Date of Award

8-2009

Document Type

Thesis

Degree Name

Master of Science (MS)

Legacy Department

Plant and Environmental Science

Advisor

Jeffers, Steven N.

Committee Member

Kerrigan , Julia L.

Committee Member

Bridges, Jr. , William C.

Abstract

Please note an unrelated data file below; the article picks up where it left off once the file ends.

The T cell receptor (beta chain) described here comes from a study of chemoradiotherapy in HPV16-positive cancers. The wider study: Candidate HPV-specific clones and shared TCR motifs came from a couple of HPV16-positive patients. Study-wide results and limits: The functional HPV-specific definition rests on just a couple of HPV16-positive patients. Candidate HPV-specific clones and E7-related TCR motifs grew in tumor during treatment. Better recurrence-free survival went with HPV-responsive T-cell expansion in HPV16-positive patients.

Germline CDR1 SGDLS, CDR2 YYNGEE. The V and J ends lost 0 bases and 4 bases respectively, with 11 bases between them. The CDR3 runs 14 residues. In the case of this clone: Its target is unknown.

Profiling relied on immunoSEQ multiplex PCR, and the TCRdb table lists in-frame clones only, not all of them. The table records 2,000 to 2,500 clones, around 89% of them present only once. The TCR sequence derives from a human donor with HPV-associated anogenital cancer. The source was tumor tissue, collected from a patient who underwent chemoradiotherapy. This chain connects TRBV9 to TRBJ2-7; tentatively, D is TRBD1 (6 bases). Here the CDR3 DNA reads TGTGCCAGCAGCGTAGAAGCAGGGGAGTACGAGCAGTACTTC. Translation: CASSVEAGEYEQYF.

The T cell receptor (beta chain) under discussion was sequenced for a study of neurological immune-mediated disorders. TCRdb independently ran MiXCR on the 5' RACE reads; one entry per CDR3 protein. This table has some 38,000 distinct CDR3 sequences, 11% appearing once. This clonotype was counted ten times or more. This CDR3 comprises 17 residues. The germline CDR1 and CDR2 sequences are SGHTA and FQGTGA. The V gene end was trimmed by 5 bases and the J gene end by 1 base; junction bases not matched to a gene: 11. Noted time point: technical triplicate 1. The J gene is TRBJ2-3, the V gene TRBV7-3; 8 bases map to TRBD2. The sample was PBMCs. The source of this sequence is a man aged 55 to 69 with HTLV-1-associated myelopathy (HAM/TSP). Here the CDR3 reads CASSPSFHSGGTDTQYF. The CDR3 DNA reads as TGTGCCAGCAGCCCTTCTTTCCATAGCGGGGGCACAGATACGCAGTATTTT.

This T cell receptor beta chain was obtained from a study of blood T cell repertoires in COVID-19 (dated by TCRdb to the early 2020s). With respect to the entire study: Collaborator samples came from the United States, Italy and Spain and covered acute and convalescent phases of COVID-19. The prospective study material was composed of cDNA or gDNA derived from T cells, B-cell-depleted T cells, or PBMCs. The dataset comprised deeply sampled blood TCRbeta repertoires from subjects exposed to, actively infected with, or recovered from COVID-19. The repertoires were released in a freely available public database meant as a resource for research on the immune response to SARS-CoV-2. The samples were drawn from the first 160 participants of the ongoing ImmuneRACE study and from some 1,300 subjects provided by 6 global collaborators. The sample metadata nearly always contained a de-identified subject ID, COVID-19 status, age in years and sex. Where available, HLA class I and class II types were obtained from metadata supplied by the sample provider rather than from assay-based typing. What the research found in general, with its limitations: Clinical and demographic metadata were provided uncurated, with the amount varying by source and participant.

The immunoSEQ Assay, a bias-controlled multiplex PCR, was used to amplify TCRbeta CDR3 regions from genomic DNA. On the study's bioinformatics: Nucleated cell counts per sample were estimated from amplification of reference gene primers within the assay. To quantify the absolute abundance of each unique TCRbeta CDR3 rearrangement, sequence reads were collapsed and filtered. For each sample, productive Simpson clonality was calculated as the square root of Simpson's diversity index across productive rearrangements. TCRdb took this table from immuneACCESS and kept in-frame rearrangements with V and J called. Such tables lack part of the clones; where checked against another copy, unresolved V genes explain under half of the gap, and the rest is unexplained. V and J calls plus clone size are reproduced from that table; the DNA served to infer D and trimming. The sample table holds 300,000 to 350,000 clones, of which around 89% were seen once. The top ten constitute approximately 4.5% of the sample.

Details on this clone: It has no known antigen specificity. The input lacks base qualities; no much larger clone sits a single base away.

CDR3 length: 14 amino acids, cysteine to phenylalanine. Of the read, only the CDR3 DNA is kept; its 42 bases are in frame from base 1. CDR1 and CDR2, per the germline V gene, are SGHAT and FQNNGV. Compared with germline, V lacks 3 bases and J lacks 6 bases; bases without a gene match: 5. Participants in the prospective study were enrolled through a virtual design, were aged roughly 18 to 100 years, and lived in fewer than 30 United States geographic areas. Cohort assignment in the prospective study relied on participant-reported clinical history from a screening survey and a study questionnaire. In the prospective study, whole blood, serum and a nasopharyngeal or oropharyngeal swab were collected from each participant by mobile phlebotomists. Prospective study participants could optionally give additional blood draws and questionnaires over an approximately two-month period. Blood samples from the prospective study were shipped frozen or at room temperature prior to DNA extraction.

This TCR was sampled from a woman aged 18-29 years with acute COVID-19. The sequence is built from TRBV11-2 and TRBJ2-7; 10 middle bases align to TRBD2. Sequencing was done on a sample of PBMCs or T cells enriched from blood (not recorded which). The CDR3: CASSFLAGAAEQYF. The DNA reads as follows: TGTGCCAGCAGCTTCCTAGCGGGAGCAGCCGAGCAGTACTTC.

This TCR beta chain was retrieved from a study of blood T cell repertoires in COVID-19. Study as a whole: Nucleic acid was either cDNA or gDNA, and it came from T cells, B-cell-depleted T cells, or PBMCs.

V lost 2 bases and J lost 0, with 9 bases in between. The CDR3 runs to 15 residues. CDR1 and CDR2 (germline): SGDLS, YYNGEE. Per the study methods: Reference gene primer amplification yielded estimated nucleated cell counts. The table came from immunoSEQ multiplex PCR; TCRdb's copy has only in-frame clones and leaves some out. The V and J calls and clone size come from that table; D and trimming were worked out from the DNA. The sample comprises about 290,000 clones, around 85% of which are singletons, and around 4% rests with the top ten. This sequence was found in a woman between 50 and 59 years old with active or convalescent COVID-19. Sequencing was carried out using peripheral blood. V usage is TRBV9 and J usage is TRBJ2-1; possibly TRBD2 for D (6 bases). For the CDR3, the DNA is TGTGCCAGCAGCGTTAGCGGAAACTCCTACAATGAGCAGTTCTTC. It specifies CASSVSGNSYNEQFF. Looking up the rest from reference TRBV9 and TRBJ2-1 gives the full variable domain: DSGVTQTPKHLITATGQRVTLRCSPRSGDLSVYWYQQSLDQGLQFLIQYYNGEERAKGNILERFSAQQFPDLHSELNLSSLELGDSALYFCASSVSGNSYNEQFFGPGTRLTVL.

This project was composed of two separate studies. In one study, the species of Phytophthora that have been found associated with diseased floriculture crops in South Carolina and four other states were characterized and identified using molecular (RFLP fingerprints and DNA sequences for ITS regions and cox I and II genes), morphological (sporangia, oogonia, antheridia, oospores, and chlamydospores), and physiological (mating behavior and cardinal temperatures) characters. In addition, sensitivity to the fungicide mefenoxam was determined. In all, 87 isolates from 63 host plants that were collected over a 13-year period (1996 through 2008) were examined. Host plants came from 46 genera in 24 families. Seventy-four isolates came from plants grown in 16 counties in South Carolina, and 13 isolates came from plants grown in four other states: Maryland, New York, North Carolina, and Virginia. In all, 12 different species of Phytophthora were identified--including ten known species and two previously undescribed and potentially new species. The known species were: P. nicotianae(26 isolates), P. cinnamomi (14 isolates--including one isolate of P. cinnamomi var. parvispora), P. palmivora (13 isolates), P. drechsleri (10 isolates), P. cryptogea (8 isolates), P. citrophthora (4 isolates), P. citricola (4 isolates), P. capsici (2 isolates), P. tropicalis (1 isolate), and P. megasperma (1 isolate). Based on molecular and morphological characters, four isolates appeared to belong to previously undescribed and potentially new species. Fifty-eight of the host-pathogen associations investigated have not been reported previously and are new records. In the second study, a pre-plant sanitation treatment with 10% household bleach (i.e., 0.6% NaOCl) was applied to dormant bare-root daylily and hosta plants, and the effects on subsequent plant growth and development were determined. Plants were soaked for 0, 1, 5, and 10 minutes, rinsed in tap water, planted in pots, and grown for 40 to 56 days. These treatments proved to be safe to use. Plants that were soaked in bleach solution for 1 to 10 minutes before planting grew just as well as plants that were not soaked in bleach solution, and no evidence of deleterious effects on plant growth and development was found.

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